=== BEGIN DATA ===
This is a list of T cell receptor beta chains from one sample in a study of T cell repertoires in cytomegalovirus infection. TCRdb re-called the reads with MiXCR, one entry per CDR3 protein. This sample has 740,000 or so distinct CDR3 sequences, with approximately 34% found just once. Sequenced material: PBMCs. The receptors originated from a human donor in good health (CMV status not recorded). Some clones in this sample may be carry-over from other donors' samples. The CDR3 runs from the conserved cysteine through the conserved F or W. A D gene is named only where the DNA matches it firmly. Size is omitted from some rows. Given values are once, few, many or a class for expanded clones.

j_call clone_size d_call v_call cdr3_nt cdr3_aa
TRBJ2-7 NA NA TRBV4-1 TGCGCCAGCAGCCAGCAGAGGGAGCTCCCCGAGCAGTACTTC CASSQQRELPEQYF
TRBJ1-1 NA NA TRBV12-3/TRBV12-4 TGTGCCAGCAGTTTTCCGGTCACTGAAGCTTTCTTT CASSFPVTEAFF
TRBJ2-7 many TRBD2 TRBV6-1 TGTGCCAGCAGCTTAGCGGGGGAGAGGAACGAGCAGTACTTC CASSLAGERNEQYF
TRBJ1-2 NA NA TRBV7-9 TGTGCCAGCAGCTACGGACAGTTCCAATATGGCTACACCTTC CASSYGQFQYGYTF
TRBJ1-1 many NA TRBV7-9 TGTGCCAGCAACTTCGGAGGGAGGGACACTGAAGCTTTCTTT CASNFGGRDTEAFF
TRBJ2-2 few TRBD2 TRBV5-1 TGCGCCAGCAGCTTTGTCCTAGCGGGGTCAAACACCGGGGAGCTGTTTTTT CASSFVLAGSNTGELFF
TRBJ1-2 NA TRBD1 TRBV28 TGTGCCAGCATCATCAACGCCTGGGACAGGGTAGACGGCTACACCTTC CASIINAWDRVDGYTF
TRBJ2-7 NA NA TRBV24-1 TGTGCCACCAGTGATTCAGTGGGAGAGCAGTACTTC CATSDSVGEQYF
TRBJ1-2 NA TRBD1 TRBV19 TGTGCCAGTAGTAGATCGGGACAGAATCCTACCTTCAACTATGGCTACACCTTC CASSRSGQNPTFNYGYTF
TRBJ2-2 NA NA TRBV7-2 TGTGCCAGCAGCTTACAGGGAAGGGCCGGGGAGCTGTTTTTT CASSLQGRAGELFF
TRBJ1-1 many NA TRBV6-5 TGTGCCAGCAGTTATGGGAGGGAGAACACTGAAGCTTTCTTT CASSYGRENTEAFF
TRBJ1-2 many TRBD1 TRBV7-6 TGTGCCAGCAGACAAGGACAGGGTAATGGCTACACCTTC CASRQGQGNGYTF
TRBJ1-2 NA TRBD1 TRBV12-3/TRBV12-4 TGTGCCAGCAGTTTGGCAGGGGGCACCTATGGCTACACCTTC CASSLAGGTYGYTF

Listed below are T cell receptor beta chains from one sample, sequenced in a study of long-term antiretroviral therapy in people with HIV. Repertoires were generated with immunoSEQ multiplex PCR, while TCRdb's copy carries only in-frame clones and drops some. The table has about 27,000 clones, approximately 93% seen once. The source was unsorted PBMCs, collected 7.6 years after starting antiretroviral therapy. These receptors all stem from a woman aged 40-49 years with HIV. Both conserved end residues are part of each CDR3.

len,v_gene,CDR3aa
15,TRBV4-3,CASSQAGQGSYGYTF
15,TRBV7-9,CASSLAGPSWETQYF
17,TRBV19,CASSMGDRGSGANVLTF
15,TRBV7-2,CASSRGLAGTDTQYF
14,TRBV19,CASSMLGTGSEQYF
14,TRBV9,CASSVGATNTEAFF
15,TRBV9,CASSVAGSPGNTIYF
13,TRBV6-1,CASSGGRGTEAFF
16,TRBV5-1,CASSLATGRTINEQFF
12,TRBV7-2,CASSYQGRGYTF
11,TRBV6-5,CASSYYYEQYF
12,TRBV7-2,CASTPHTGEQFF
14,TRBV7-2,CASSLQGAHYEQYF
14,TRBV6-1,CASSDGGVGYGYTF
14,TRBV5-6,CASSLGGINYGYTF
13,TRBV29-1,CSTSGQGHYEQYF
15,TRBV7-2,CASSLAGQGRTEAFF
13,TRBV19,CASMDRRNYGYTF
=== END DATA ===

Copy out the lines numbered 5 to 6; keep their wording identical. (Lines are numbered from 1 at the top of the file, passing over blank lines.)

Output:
TRBJ2-7 many TRBD2 TRBV6-1 TGTGCCAGCAGCTTAGCGGGGGAGAGGAACGAGCAGTACTTC CASSLAGERNEQYF
TRBJ1-2 NA NA TRBV7-9 TGTGCCAGCAGCTACGGACAGTTCCAATATGGCTACACCTTC CASSYGQFQYGYTF